## Rank of matrices Lecture 3

### Topic: Kronecker-Capelli theorem

#### Summary

In this article, I will show how the order of the matrix is used in solving systems of linear equations using the Kronecker-Capelli method (more correctly: a method using the Kronecker-Capelli theorem). In the article, I assume that you already know how to calculate the rank of matrices and systems of equations with Cramer’s formulas.

#### Kronecker-Capelli theorem

The Kronecker-Capelli theorem using the rank of a matrix is really very simple. Having an **arbitrary** (this is super-important, meaning that the variables do not have to be as many as the equations) system of equations:

Our system – pay attention – has **m** equations and **n** variables. **The rank of the principal **matrix is the rank of the matrix formed from the coefficients at the variabels, that is:

Of course, it does not have to be a square matrix. **The rank of a completed** matrix is the rank of a matrix formed from the coefficients at the variables with an added column of free expressions (on the right sides of the equations):

The Kronecker-Capelli theorem states that a system **has solutions** if and only if the rank of the principal matrix equals the rank of the complemented matrix:

The following conclusions follow from the statement:

- If the rank of the principal matrix, the rank of the complementary matrix and the number of variables in the system are equal (rz(A)=rz(U)=n) then the system of equations has
**exactly one solution**. - If the rank of the principal matrix is the same as the rank of the complementary matrix, but is smaller than the number of variables (rz(A)=rz(U)<n) then the system of equations has
**infinitely many solutions**. - If the rank of the principal matrix is different from the rank of the complementary matrix (), then the system of equations
**has no solutions**.

#### Application of the Kronecker-Capelli theorem (method of solving a system of equations)

The theorem is known. The question remains how to apply them in practice.

The most “clean” (but, unfortunately, also time-consuming) method is to simply count both ranks (the rank of the main matrix rank (A) and the rank of the supplemented matrix rank (U) completely separately, finally interpret the result, “truncate” the system to a Cramer system (by possibly plotting some equations and replacing some variables with parameters) and solve the resulting Cramer system. I will show you this method further on in the article.

You can also count both ranks simultaneously on a single matrix, you can zero rows or columns at the same time, you can count properly using the Gaussian method…. Sometimes it seems to me that as many professors as many methods. Of course, they are all good, as long as they lead to the goal of solving the system.

#### Example

We have the above system of equations to solve. First, of course, we check that it is not a Cramer system, i.e. that it has as many equations as variables and that the system’s principal determinant is different from zero. Of course, this is not a Cramer system, because we have 3 equations and 4 variables in it. So we don’t solve the system with Cramer’s formulas at this point, but move on to matrix orders and the Kronecker-Capelli theorem.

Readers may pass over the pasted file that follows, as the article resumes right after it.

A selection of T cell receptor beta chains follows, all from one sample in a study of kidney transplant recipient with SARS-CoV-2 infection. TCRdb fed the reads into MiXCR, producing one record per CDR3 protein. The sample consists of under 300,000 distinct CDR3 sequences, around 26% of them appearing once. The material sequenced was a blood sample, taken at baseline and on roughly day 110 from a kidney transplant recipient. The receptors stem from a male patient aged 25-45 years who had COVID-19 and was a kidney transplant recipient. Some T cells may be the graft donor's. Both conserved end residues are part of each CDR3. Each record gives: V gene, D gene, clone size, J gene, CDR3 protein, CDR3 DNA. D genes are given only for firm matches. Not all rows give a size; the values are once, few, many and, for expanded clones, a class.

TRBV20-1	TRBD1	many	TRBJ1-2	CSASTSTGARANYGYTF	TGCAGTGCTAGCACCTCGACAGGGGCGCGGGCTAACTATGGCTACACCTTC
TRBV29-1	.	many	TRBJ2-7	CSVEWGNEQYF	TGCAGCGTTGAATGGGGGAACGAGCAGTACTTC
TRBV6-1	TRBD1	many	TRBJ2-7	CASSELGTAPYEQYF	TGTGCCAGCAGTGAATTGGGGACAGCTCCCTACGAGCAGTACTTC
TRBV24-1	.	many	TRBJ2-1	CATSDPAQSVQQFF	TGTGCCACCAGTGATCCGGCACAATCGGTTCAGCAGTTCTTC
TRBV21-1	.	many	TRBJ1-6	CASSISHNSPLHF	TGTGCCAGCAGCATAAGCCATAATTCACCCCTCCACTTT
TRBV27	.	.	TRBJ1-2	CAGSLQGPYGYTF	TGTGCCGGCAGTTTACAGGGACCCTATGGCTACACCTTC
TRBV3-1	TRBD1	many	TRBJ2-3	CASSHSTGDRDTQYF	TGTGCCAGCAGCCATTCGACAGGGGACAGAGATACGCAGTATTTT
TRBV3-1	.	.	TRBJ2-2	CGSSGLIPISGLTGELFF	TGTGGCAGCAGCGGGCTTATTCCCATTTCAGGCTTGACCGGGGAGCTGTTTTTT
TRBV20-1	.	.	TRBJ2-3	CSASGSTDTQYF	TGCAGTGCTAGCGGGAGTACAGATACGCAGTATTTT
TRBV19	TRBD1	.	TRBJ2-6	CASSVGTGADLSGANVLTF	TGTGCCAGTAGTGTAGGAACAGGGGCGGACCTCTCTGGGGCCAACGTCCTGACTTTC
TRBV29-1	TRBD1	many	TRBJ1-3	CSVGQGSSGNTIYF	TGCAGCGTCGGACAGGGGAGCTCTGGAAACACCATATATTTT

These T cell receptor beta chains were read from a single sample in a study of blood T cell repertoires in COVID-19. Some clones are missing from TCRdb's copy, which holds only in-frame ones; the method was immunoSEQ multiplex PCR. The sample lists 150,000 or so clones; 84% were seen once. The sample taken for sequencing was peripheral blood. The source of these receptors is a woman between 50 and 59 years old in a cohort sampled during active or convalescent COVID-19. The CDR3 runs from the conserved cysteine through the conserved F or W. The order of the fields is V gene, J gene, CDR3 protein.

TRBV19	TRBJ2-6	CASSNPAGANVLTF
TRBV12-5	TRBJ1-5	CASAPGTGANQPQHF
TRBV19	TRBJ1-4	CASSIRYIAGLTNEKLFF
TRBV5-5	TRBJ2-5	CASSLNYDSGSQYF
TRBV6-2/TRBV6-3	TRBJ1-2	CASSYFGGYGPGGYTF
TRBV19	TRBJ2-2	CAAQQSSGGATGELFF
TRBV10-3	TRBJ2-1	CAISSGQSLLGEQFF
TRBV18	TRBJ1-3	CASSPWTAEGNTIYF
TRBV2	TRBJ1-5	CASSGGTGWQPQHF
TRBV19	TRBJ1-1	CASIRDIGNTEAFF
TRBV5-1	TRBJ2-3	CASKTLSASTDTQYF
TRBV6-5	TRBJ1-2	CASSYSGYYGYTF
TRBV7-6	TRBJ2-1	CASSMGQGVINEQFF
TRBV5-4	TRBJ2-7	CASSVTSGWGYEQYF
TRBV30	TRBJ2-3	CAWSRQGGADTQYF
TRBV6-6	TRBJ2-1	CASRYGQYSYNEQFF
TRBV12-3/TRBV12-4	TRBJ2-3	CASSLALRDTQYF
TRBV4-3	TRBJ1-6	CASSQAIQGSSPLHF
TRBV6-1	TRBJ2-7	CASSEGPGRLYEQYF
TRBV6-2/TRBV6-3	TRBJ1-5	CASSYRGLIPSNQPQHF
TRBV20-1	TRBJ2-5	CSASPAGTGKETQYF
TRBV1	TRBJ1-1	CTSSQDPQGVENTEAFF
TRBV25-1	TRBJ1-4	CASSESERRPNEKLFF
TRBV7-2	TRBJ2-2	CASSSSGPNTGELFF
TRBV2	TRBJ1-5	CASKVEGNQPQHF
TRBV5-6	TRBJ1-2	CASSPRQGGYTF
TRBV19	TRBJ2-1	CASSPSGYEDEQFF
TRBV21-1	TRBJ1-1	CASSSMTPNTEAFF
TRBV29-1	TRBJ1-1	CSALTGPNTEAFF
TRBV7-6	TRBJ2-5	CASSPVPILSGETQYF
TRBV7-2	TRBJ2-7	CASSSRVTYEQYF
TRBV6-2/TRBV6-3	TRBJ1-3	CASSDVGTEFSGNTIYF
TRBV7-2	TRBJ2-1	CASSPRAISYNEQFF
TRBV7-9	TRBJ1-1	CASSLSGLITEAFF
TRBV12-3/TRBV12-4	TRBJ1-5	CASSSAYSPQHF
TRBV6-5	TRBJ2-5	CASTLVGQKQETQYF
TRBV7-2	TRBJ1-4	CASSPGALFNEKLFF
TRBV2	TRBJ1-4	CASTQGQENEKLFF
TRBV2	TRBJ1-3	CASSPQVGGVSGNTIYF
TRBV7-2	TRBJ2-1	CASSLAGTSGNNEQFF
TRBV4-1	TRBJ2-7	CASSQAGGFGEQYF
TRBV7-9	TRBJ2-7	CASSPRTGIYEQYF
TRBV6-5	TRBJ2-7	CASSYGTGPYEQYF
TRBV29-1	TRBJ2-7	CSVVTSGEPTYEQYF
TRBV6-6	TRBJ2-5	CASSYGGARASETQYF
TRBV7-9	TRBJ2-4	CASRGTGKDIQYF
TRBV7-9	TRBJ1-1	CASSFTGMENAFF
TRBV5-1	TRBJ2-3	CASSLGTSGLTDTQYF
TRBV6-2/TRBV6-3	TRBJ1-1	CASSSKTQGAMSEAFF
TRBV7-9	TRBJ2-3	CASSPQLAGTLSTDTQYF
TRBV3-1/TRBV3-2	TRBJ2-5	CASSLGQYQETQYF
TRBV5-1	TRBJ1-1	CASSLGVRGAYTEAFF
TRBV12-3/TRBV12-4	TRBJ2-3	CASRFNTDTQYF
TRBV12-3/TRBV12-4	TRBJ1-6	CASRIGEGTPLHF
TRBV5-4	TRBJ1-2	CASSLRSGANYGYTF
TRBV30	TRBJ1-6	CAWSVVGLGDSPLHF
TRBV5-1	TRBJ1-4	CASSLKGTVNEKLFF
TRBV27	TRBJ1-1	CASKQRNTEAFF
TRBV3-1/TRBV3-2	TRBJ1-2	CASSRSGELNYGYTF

First, we count the rank of the main matrix, that is:

We count, count, count, the way one counts ranks of matrices (I invite you to take a look at my Course for example – it’s really easy) and we have the result:

Now we count the rank of the complemented matrix:

We count, we count, we count and we have the result:

Thus, we have a situation:

rz(A)=rz(U)=3The rank of the main matrix is equal to the rank of the complemented matrix and they are equal to 3 (this is important). That is, the system will have a solution and we continue counting. We write the main matrix again:

And now we choose from it any determinant of degree rz(A)=rz(U). In our case, the rank of the principal and complementary matrix came out equal to 3. That is, we choose any determinant of the 3rd degree – but note – it must be a determinant different from zero (you need to count and check on the side). We take the selected determinant in a frame:

Now we create a system of equations **only from the equations whose rows are in our determinant** (we do not write the other equations at all) and **only from the variables whose columns are in our determinant** (we replace the other variables with parameters).

In our example, we will create a system of equations consisting of equation one, two and three (because the first, second and third lines were in the determinant):

As it happens, they will be all equations.

As for the variables, we look at the columns that got to the chosen determinant:

This is the first, second and third variables: x_1, x_2, x_3. “Did not catch” the fourth variable, which is x_4. We replace it with the parameter: x_4={\alpha} _1 where {\alpha}_1 takes any value, i.e. {\alpha}_1 {\in}{\R}. You can label parameters with various other letters, such as “t”, or you can not label them with letters at all, but just start treating them as parameters without changing the designations.

We create a new system of equations:

In it, we treat the parameters as numbers, that is, we flip to the right side:

This is a Cramer system and we solve it with Cramer’s formulas. How to create determinants for the following variables? Simply treat for example: 1-7{\alpha} _1 – as one number. For example:

and its value: -8+{\alpha}_1.

We will get a solution:

for {\alpha}_1{\in}{\R}.